No. I didn’t even know that there were skateparks, really. I saw them in the old mags, but I thought those parks were all graveyards by then. The only place that was like a skatepark was Devil’s Pit in Pacifica. It was a big old ditch. We skated that. We’d skate down hills. That’s all we used to do. On the side of the hills that we used to skate, we’d used to make little tracks in the dirt off the sidewalk. There’d be hips and big old dirt banks. We’d come down the hill and charge up the banks and snap ollies on the banks and land in the dirt and slide down the dirt and come back into the street. We had that all the way down on all these big old hills that we hitch hiked up every day. We used to session there all the time. It was like a big insane skatepark down the hill, but it was made of packed dirt. Does that make any sense, whatsoever?
Totally. When did you start dropping in on vert or riding pools?
This guy built this vert ramp down the street from my house. I was tripping on it. It was this super big old ramp and it had a roll in on it. I knew how to bomb hills, so I just charged the roll in. From then on, it was all about getting coping, and then getting out of the top. That was the first ramp that I ever skated. All these guys from Pacifica would show up all the time. Keith Cochrane used to show up. He’d bust. He could do inverts and all these tricks. Then he started to bust too hard. He was starting to shine way too hard, and all the local dudes at the ramp started to hate on him. They started spray painting on the ramp, “No Pacificans”. It was hella funny.
Did Fish and Cooksie used to ride there, too?
Yeah. I think so. I don’t even know. At that time, I was so young. I was just tripping. All the older dudes were just killing it. My big thing was to roll in and try to blast an air.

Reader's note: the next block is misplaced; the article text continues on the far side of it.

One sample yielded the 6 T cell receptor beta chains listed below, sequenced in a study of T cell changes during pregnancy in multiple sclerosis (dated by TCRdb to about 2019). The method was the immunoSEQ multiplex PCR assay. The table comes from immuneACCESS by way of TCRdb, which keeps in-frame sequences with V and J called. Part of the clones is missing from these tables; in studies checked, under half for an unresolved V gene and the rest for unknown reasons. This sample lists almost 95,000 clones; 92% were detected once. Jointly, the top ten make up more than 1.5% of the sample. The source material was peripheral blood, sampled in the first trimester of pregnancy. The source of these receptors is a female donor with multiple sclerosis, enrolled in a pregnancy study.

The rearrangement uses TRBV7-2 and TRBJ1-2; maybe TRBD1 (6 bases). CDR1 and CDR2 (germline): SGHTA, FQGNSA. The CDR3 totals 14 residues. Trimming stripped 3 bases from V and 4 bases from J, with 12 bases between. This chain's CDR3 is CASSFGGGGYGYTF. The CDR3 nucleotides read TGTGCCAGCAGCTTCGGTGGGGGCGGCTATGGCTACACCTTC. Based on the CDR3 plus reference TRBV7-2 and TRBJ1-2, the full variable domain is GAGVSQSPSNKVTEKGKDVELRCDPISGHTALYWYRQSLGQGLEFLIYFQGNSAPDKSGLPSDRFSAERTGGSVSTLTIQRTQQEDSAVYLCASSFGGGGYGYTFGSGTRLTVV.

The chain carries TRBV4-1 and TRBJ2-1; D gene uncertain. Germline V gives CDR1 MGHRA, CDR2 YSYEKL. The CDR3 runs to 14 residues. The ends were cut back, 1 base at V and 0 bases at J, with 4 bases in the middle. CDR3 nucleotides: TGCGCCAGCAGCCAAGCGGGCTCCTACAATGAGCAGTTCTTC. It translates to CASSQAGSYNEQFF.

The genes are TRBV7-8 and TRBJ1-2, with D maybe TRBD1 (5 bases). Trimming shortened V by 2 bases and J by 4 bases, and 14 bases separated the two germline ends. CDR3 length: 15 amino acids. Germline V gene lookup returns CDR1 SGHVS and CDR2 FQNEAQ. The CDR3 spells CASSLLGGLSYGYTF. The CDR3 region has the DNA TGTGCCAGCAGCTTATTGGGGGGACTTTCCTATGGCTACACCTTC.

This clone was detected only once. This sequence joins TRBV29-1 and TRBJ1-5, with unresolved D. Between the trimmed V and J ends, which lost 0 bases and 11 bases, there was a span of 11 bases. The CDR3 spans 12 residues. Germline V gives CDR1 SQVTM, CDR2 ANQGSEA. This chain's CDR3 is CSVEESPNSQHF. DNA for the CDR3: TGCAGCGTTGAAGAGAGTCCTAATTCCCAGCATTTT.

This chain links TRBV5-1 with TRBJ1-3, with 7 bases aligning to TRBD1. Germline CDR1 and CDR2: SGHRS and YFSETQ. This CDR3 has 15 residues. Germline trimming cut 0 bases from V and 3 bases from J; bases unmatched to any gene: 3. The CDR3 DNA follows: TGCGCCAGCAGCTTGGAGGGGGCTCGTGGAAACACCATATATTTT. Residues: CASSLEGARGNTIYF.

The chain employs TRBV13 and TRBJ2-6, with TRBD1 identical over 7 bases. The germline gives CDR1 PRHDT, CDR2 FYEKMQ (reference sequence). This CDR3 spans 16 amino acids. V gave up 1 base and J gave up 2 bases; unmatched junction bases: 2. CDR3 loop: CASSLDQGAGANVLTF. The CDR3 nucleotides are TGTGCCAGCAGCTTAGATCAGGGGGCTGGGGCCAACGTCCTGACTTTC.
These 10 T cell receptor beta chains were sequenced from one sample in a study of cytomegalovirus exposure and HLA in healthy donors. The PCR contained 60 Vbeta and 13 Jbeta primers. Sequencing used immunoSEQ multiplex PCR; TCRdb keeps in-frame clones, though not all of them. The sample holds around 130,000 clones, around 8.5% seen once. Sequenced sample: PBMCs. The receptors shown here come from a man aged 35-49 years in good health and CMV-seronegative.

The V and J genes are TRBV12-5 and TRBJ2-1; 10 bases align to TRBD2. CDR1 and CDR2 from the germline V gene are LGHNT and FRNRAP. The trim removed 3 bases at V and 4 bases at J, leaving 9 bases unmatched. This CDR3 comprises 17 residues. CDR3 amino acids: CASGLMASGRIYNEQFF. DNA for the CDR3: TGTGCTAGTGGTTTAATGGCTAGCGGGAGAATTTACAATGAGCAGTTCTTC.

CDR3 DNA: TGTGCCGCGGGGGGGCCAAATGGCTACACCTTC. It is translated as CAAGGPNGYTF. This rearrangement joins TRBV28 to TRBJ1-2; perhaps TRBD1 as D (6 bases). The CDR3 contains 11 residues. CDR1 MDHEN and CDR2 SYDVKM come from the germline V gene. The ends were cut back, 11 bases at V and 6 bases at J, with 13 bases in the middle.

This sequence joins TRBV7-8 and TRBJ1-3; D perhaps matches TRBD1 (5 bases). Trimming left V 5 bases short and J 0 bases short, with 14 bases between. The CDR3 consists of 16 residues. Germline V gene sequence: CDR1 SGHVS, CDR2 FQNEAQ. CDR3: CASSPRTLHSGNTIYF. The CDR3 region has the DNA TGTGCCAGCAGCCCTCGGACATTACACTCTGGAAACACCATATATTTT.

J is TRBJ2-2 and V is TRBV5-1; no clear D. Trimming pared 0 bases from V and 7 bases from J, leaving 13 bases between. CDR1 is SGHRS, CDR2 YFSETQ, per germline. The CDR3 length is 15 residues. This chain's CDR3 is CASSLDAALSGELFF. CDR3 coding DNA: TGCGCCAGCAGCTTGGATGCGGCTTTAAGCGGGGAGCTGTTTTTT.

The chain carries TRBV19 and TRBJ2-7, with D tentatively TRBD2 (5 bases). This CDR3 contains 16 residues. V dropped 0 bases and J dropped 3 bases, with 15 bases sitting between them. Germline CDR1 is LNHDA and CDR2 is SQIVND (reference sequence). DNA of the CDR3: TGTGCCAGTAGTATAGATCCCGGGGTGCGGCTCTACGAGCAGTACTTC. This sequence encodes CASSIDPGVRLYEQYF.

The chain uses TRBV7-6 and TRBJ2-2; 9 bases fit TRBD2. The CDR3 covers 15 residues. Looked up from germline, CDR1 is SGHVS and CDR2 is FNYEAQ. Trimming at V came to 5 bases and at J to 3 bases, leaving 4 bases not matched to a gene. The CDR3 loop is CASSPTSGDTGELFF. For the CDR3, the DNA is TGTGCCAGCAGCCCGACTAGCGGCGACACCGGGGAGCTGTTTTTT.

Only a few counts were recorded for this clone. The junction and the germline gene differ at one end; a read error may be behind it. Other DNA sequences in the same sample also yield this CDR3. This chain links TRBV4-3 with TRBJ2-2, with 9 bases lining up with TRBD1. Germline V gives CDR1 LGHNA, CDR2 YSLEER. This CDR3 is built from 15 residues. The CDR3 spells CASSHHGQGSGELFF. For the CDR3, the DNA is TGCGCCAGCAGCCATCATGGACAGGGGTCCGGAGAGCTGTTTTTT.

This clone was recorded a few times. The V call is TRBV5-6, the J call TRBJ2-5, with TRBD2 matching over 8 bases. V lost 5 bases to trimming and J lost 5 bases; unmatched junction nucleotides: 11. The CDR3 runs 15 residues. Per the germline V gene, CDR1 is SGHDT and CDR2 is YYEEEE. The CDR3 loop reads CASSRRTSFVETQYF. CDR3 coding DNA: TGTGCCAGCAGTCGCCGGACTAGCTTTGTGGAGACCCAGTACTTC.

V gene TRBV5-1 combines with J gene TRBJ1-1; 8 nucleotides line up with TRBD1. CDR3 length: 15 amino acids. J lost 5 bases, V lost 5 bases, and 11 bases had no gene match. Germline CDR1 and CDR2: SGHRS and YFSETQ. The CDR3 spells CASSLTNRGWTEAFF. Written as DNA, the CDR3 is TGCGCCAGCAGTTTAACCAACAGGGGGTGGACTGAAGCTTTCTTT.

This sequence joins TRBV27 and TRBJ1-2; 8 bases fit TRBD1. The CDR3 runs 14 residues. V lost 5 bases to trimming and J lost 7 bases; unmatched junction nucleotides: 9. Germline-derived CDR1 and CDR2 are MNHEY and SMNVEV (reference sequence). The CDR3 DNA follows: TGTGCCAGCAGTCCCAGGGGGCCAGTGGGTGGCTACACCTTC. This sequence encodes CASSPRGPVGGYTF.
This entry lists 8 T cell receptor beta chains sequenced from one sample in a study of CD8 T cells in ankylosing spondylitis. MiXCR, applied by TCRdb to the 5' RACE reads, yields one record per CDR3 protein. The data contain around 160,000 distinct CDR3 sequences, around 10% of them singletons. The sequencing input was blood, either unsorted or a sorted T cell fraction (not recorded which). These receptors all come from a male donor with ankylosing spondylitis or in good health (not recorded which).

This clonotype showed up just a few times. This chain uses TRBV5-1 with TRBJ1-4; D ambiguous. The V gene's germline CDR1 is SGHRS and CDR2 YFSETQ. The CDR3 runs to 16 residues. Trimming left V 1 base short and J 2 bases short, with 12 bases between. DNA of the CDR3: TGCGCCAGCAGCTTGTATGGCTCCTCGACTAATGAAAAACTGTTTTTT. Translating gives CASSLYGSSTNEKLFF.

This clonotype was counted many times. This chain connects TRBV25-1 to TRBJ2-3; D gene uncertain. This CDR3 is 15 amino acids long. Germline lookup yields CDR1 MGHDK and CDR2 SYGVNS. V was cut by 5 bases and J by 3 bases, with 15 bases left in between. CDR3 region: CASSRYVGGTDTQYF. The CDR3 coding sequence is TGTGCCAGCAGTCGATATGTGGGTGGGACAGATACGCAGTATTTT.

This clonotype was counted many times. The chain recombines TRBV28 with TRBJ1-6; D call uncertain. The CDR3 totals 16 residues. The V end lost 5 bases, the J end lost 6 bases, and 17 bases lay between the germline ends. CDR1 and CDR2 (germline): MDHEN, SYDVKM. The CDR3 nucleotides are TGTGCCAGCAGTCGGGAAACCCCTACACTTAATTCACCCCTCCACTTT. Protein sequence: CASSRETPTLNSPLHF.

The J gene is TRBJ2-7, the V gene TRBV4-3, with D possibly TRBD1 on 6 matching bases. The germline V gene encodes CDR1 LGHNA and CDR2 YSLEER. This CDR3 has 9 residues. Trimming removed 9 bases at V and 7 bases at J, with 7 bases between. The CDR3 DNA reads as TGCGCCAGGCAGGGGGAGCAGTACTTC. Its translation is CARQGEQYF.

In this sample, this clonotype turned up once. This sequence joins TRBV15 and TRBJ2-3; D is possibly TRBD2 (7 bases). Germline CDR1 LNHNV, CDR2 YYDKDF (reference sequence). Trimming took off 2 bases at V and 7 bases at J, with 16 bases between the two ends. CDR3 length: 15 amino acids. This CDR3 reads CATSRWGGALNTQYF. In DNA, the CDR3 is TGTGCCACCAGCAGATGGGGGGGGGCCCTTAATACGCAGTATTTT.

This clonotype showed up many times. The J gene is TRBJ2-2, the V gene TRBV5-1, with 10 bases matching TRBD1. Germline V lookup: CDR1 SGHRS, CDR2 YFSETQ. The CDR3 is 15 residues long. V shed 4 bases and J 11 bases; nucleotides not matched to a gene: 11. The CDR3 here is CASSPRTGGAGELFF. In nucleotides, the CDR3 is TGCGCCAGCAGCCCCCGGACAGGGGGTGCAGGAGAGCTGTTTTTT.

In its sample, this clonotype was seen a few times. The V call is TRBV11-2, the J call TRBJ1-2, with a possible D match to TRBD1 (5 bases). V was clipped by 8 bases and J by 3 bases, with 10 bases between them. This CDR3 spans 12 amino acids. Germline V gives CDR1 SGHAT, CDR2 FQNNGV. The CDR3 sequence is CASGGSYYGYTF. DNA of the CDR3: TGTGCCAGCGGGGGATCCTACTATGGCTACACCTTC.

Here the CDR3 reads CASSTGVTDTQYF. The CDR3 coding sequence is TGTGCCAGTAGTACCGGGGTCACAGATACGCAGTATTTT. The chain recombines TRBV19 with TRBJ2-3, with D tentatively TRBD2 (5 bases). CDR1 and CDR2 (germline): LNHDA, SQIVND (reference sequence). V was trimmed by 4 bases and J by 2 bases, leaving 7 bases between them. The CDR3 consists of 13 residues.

From there, did you start trying to get sponsors and start skating in contests?
Naw. I was cool just skating down hills and ramps and stuff. Then we moved from Half Moon Bay up to Grass Valley.
When did you move to Grass Valley?
I moved to Grass Valley when I was in the eighth grade. It was all dirt out there, so I started riding BMX a lot.
What made you get back into skating?
My friend Toad was my skateboard villain. I had brought my launch ramp and my board up there. He was like, “What is that?” I pulled the ramp out and started doing some early grab launches, and he got all lit up. So we started skating again, instead of riding bikes. All of a sudden, I just started street skating. Then this dude took us to some empty pools around the neighborhood. I started skating pools, and making do with what was around the neighborhood. That was all we had, pools, parking lots and schools. I started focusing on that. Then I started reading the magazines. I always used to trip on cement skateboard parks. I would trip on how much stuff there was to skate at skateboard parks. I’d never seen a skatepark before. I remember seeing this one “Thrasher” magazine with all these skateparks in New Zealand. I was like, “Man. Look at that. They built cement skateparks for skating.” I used to think that was the most amazing thing. It was incredible to me. I didn’t know they really existed in California. Basically, at that time, they didn’t.
They just seemed foreign, huh?
Yeah. The only skatepark that I knew of was the Derby in Santa Cruz.
That was the closest thing to anything.
Up in Grass Valley, you had your little posse, right?
My brother moved to Grass Valley in ’89. That’s when I met you. Who was in your skate crew then?
It was my friend Toad, and Hanzy Driscoll. We had the crew. It was called the THC Crew: Toad, Hanzy and Cardiel.
I remember that, dude. That was funny.
We used to blaze it up.
You guys built jump ramps.
We built little ramps. We skated schools and stuff. We just made do with what we had. There were a lot of dirt roads up here at the time, so we just had to make do.
Did you guys ever get busted by the cops for skateboarding?
Yeah. The local cops hated us. We’d just lurk all day and drink sodas and skate. They couldn’t get rid of us, because we had nowhere else to go.
[Laughs.] Were your parents stoked that you were into skating?
Yeah. I think they were just stoked that I was out of the house. They were just down for whatever. We had a lot of kids running around, so if you were gone, it was good. You know what I mean?
I was always gone anyways. I was always building forts, riding bikes and skating. I was always doing my thing. I didn’t really like kicking it at home anyway. The more I was gone, the more hyped they were.
[Laughs.] When did you start entering contests?
We got a ride up to this Boreal competition. I got a ride with a bunch of older skater heads that were going up there to check it out. We were just going to go watch. But I saw all the obstacles at the Boreal contest, and I was like, “I want to skate.” So I just started skating. People were coming up to me, going, “That was cool.” They were hyped on the tricks that I was doing. I was just stoked that there was so much stuff to skate in one place.